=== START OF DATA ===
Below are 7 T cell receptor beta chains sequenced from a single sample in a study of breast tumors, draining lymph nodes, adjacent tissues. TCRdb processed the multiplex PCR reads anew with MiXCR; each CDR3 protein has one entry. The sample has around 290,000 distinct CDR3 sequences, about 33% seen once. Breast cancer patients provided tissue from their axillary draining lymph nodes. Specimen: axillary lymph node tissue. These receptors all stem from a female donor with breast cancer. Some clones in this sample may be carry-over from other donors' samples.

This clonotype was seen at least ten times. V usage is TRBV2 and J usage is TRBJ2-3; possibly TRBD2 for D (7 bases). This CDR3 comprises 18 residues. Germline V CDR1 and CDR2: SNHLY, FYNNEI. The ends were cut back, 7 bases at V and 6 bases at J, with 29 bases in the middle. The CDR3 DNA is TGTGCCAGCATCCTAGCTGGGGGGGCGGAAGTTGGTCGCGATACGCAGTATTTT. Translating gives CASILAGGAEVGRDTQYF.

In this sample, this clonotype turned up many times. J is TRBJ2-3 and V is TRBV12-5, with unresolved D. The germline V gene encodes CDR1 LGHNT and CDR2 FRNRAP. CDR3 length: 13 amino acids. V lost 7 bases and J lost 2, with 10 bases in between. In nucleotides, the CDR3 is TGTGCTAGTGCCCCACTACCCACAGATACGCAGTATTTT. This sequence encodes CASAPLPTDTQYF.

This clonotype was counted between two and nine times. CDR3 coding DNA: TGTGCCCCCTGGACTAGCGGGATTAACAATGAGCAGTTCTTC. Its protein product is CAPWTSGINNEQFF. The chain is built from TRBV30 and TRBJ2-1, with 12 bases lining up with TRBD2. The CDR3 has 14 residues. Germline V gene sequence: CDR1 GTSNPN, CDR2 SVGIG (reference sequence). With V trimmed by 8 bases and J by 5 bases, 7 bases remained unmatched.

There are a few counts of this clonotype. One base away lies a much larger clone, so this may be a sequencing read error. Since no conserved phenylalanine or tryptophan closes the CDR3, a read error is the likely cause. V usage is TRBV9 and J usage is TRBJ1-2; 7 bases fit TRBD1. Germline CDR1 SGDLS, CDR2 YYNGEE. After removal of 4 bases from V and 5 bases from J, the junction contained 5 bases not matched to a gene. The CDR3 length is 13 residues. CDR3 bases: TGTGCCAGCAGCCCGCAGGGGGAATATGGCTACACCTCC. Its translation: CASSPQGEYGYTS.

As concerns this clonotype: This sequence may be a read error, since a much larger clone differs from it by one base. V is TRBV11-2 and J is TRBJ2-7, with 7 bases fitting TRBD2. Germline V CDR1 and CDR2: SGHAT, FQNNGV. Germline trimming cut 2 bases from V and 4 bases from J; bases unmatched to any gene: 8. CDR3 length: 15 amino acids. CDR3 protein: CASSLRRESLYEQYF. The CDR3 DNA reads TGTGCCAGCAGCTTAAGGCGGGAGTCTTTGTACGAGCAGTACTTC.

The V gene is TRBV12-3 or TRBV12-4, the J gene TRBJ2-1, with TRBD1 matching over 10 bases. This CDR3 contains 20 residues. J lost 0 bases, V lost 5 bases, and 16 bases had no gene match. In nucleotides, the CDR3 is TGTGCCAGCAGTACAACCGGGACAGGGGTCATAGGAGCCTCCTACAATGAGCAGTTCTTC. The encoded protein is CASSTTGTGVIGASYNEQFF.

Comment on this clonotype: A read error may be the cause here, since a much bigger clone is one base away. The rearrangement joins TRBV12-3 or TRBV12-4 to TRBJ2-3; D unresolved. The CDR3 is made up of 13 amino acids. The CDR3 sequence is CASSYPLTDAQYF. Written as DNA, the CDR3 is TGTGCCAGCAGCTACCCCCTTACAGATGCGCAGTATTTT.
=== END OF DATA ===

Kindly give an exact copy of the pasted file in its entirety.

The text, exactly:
Below are 7 T cell receptor beta chains sequenced from a single sample in a study of breast tumors, draining lymph nodes, adjacent tissues. TCRdb processed the multiplex PCR reads anew with MiXCR; each CDR3 protein has one entry. The sample has around 290,000 distinct CDR3 sequences, about 33% seen once. Breast cancer patients provided tissue from their axillary draining lymph nodes. Specimen: axillary lymph node tissue. These receptors all stem from a female donor with breast cancer. Some clones in this sample may be carry-over from other donors' samples.

This clonotype was seen at least ten times. V usage is TRBV2 and J usage is TRBJ2-3; possibly TRBD2 for D (7 bases). This CDR3 comprises 18 residues. Germline V CDR1 and CDR2: SNHLY, FYNNEI. The ends were cut back, 7 bases at V and 6 bases at J, with 29 bases in the middle. The CDR3 DNA is TGTGCCAGCATCCTAGCTGGGGGGGCGGAAGTTGGTCGCGATACGCAGTATTTT. Translating gives CASILAGGAEVGRDTQYF.

In this sample, this clonotype turned up many times. J is TRBJ2-3 and V is TRBV12-5, with unresolved D. The germline V gene encodes CDR1 LGHNT and CDR2 FRNRAP. CDR3 length: 13 amino acids. V lost 7 bases and J lost 2, with 10 bases in between. In nucleotides, the CDR3 is TGTGCTAGTGCCCCACTACCCACAGATACGCAGTATTTT. This sequence encodes CASAPLPTDTQYF.

This clonotype was counted between two and nine times. CDR3 coding DNA: TGTGCCCCCTGGACTAGCGGGATTAACAATGAGCAGTTCTTC. Its protein product is CAPWTSGINNEQFF. The chain is built from TRBV30 and TRBJ2-1, with 12 bases lining up with TRBD2. The CDR3 has 14 residues. Germline V gene sequence: CDR1 GTSNPN, CDR2 SVGIG (reference sequence). With V trimmed by 8 bases and J by 5 bases, 7 bases remained unmatched.

There are a few counts of this clonotype. One base away lies a much larger clone, so this may be a sequencing read error. Since no conserved phenylalanine or tryptophan closes the CDR3, a read error is the likely cause. V usage is TRBV9 and J usage is TRBJ1-2; 7 bases fit TRBD1. Germline CDR1 SGDLS, CDR2 YYNGEE. After removal of 4 bases from V and 5 bases from J, the junction contained 5 bases not matched to a gene. The CDR3 length is 13 residues. CDR3 bases: TGTGCCAGCAGCCCGCAGGGGGAATATGGCTACACCTCC. Its translation: CASSPQGEYGYTS.

As concerns this clonotype: This sequence may be a read error, since a much larger clone differs from it by one base. V is TRBV11-2 and J is TRBJ2-7, with 7 bases fitting TRBD2. Germline V CDR1 and CDR2: SGHAT, FQNNGV. Germline trimming cut 2 bases from V and 4 bases from J; bases unmatched to any gene: 8. CDR3 length: 15 amino acids. CDR3 protein: CASSLRRESLYEQYF. The CDR3 DNA reads TGTGCCAGCAGCTTAAGGCGGGAGTCTTTGTACGAGCAGTACTTC.

The V gene is TRBV12-3 or TRBV12-4, the J gene TRBJ2-1, with TRBD1 matching over 10 bases. This CDR3 contains 20 residues. J lost 0 bases, V lost 5 bases, and 16 bases had no gene match. In nucleotides, the CDR3 is TGTGCCAGCAGTACAACCGGGACAGGGGTCATAGGAGCCTCCTACAATGAGCAGTTCTTC. The encoded protein is CASSTTGTGVIGASYNEQFF.

Comment on this clonotype: A read error may be the cause here, since a much bigger clone is one base away. The rearrangement joins TRBV12-3 or TRBV12-4 to TRBJ2-3; D unresolved. The CDR3 is made up of 13 amino acids. The CDR3 sequence is CASSYPLTDAQYF. Written as DNA, the CDR3 is TGTGCCAGCAGCTACCCCCTTACAGATGCGCAGTATTTT.